Minneapolis mayor calls for arrest of officer who kneeled on George Floyd's neckby Danielle Haynes
May 27 (UPI) -- Minneapolis Mayor Jacob Frey on Wednesday called for the arrest of the police officer seen in a video kneeling on the neck of a handcuffed man who later died.
The mayor urged Hennepin County Attorney Mike Freeman to file charges against the officer, whom the city identified as Derek Chauvin. In a video taken by a witness, Chauvin can be seen kneeling and putting pressure on the neck of George Floyd, who struggled and said he couldn't breathe.
Police called an ambulance for Floyd after he became unconscious. He later died at the hospital.
The Minneapolis Police Department fired Chauvin and three other officers involved in the arrest -- J. Alexander Kueng, Thomas Lane and Tou Thao.
"Why is the man who killed George Floyd not in jail?" Frey asked during a news conference Wednesday. "If you had done it or I had done it, we would be behind bars right now and I cannot come up with an answer to that question."
The mayor said his call for charges agains Chauvin is based on the footage from the scene.
"We watched for 5 whole excruciating minutes as a white officer firmly pressed his knee into the neck of an unarmed handcuffed black man. I saw no threat. I saw nothing that would signal that this kind of force was necessary."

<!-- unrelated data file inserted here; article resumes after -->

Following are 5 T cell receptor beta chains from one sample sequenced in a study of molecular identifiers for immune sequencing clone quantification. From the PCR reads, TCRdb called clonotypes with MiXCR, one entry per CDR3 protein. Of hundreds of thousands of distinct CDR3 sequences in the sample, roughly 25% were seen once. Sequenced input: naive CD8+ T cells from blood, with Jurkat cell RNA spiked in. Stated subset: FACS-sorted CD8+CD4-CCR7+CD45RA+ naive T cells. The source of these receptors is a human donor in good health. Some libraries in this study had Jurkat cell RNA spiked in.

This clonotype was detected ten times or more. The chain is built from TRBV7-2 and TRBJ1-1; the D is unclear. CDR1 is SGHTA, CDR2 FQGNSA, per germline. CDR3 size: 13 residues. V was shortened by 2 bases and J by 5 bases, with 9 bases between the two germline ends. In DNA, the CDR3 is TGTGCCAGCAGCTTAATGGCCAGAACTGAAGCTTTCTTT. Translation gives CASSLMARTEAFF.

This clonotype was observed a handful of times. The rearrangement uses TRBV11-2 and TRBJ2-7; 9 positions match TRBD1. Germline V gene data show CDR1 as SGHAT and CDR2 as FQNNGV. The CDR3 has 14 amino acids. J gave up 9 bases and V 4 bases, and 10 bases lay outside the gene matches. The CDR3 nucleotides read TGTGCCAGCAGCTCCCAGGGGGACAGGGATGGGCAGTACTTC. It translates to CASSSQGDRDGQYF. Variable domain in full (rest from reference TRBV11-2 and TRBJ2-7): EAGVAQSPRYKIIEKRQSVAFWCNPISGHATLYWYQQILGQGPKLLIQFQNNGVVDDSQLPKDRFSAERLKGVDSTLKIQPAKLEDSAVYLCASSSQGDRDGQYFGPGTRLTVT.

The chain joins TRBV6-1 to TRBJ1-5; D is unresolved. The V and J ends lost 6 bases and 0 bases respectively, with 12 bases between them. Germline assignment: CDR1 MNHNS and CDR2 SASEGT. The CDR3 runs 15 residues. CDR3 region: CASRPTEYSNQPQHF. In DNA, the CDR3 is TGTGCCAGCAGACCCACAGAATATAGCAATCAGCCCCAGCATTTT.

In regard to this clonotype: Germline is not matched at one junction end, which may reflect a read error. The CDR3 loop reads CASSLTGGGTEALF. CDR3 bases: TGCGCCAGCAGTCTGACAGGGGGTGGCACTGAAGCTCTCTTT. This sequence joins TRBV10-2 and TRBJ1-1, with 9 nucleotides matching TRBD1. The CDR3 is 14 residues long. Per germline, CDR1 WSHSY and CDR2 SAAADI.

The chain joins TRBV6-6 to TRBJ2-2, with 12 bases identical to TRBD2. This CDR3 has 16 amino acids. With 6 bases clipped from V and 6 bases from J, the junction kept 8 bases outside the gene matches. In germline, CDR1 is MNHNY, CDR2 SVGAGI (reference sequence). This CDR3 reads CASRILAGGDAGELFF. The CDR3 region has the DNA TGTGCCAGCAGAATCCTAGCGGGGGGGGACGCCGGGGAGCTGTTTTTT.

Frey said Chauvin's use of force was not a technique authorized by the police department's training.
The mayor's news conference comes the morning after protests over Floyd's death broke out in Minneapolis on Tuesday night, leading to some violence. Thousands of protests gathered at the site of Floyd's arrest, chanting "I can't breathe" and calling for the officer involved to be charged and convicted.
The group marched toward the 3rd Precinct location and WCCO-TV reported that a smaller group began vandalizing the police building and cars.
Police responded in riot gear, setting off tear gas and flash grenades in an attempt to disperse the crowd. Some protesters responded by throwing water bottles and rocks at the officers.
Some non-violent protesters said they were injured in the violence.
"I got on my knees and I put up a peace sign and they tear gassed me," one protester told WCCO. "And I said, 'Tear gas me again because non-violence seems healing.'"